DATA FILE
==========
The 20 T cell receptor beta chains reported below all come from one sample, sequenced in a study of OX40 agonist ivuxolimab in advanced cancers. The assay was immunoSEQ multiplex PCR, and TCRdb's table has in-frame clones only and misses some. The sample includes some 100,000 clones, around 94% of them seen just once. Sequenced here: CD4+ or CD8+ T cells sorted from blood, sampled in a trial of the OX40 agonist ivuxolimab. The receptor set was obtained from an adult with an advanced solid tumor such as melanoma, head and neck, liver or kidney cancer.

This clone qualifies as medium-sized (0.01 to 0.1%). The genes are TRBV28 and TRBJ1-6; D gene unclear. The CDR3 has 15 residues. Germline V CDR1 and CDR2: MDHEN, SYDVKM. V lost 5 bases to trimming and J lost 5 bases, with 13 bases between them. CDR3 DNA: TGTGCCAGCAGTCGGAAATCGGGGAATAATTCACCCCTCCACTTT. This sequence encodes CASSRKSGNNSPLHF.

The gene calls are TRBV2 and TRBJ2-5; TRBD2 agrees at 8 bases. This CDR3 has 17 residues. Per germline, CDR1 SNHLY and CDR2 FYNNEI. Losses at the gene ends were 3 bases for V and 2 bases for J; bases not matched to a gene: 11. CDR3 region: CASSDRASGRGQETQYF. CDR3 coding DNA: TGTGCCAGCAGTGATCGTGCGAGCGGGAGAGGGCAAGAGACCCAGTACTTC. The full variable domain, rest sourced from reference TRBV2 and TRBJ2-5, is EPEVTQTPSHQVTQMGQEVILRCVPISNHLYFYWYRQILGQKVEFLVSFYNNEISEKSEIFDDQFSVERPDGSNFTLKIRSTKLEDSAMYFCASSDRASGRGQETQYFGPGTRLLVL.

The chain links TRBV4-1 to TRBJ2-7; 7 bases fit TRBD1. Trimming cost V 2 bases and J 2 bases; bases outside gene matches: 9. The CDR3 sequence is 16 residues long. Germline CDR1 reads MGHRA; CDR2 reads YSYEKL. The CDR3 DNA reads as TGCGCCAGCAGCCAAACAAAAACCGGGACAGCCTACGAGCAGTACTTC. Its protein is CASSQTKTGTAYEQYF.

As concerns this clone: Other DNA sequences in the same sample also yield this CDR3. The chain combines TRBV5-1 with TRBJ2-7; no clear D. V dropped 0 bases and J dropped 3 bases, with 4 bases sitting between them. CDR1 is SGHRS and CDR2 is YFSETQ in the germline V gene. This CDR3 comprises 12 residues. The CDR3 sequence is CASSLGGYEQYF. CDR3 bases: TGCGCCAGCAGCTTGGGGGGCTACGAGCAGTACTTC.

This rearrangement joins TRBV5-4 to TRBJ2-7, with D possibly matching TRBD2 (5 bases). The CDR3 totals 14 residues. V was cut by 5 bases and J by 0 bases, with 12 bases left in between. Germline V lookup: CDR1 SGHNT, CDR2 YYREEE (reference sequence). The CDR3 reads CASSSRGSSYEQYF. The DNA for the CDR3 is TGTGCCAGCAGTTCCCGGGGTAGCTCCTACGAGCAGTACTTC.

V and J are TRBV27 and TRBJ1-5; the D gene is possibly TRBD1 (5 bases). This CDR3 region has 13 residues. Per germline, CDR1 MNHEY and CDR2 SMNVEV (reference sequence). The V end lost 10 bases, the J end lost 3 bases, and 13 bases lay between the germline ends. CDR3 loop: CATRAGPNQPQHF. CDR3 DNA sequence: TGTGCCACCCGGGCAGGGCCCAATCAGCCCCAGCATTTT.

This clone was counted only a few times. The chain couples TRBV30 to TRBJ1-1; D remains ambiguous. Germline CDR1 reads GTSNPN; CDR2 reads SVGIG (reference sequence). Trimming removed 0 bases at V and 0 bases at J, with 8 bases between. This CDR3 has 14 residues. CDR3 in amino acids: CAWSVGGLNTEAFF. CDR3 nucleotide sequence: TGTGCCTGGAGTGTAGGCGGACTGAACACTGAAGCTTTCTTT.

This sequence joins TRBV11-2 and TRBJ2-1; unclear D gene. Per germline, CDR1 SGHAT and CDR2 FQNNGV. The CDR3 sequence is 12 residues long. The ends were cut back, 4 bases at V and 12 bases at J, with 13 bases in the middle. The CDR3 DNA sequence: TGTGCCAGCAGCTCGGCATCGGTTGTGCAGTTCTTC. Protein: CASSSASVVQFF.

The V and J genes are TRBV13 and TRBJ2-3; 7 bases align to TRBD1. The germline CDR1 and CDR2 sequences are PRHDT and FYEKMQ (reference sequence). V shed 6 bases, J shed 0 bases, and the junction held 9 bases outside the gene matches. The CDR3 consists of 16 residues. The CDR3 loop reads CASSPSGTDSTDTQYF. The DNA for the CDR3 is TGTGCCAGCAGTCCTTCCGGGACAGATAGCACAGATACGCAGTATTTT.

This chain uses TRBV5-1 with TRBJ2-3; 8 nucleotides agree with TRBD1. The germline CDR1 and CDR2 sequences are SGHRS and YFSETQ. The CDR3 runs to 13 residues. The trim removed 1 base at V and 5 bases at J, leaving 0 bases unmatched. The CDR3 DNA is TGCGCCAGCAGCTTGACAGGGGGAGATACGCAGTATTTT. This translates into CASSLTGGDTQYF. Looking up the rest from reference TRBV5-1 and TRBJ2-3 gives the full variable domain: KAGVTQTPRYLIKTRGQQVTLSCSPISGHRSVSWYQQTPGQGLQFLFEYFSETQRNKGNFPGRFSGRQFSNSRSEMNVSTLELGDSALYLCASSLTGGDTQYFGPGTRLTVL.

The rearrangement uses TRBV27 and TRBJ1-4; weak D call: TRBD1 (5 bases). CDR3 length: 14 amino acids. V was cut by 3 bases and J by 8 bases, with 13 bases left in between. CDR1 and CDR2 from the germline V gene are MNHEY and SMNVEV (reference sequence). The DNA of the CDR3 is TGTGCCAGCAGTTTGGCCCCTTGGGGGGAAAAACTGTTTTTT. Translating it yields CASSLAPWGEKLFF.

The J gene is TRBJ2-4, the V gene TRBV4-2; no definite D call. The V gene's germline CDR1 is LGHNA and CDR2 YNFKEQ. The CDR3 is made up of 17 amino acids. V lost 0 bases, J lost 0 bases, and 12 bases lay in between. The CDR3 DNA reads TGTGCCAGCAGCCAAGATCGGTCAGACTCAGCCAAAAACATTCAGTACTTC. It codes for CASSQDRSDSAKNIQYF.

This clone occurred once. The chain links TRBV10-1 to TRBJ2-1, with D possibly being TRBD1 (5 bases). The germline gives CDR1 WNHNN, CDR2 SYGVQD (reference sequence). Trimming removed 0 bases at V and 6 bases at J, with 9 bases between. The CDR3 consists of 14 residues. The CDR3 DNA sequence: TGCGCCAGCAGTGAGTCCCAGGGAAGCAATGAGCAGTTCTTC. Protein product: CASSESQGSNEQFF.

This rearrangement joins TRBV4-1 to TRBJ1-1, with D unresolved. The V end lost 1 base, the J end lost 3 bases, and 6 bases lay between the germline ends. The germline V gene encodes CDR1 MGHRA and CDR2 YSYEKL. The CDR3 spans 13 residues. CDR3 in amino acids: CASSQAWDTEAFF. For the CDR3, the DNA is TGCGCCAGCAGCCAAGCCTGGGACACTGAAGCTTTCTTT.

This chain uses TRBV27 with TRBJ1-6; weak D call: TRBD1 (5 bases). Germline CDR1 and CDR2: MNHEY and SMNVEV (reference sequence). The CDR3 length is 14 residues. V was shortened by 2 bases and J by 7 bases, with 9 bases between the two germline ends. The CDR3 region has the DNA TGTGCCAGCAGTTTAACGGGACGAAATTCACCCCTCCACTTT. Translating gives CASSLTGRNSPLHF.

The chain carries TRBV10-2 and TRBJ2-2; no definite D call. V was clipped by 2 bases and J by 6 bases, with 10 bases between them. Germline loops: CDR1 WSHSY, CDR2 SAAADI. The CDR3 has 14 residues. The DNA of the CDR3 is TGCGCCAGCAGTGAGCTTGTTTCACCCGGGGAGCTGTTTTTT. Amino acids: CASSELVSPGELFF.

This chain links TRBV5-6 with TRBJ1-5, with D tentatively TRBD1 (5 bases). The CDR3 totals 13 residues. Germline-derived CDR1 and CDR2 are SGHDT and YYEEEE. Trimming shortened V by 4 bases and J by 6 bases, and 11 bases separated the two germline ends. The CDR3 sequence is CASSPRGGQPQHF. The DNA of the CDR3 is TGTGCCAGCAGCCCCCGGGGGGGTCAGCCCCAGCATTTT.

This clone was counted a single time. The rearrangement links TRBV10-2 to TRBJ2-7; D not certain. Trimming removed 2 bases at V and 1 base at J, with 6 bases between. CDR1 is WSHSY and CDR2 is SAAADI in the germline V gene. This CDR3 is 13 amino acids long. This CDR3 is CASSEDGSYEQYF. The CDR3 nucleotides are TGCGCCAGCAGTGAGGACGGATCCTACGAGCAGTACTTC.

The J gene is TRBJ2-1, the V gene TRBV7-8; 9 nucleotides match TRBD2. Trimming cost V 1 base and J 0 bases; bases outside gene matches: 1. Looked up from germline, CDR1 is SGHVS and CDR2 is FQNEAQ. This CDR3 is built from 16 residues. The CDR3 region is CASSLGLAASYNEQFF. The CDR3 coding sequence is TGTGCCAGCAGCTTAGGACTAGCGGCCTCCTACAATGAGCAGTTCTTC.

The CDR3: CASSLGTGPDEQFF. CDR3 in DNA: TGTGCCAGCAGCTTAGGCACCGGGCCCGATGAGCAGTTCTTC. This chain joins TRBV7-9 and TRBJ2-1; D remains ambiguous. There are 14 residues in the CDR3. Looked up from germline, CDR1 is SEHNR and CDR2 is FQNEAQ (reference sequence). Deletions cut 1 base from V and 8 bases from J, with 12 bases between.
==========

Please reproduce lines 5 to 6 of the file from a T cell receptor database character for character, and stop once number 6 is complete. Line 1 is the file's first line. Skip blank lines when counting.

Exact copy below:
As concerns this clone: Other DNA sequences in the same sample also yield this CDR3. The chain combines TRBV5-1 with TRBJ2-7; no clear D. V dropped 0 bases and J dropped 3 bases, with 4 bases sitting between them. CDR1 is SGHRS and CDR2 is YFSETQ in the germline V gene. This CDR3 comprises 12 residues. The CDR3 sequence is CASSLGGYEQYF. CDR3 bases: TGCGCCAGCAGCTTGGGGGGCTACGAGCAGTACTTC.

This rearrangement joins TRBV5-4 to TRBJ2-7, with D possibly matching TRBD2 (5 bases). The CDR3 totals 14 residues. V was cut by 5 bases and J by 0 bases, with 12 bases left in between. Germline V lookup: CDR1 SGHNT, CDR2 YYREEE (reference sequence). The CDR3 reads CASSSRGSSYEQYF. The DNA for the CDR3 is TGTGCCAGCAGTTCCCGGGGTAGCTCCTACGAGCAGTACTTC.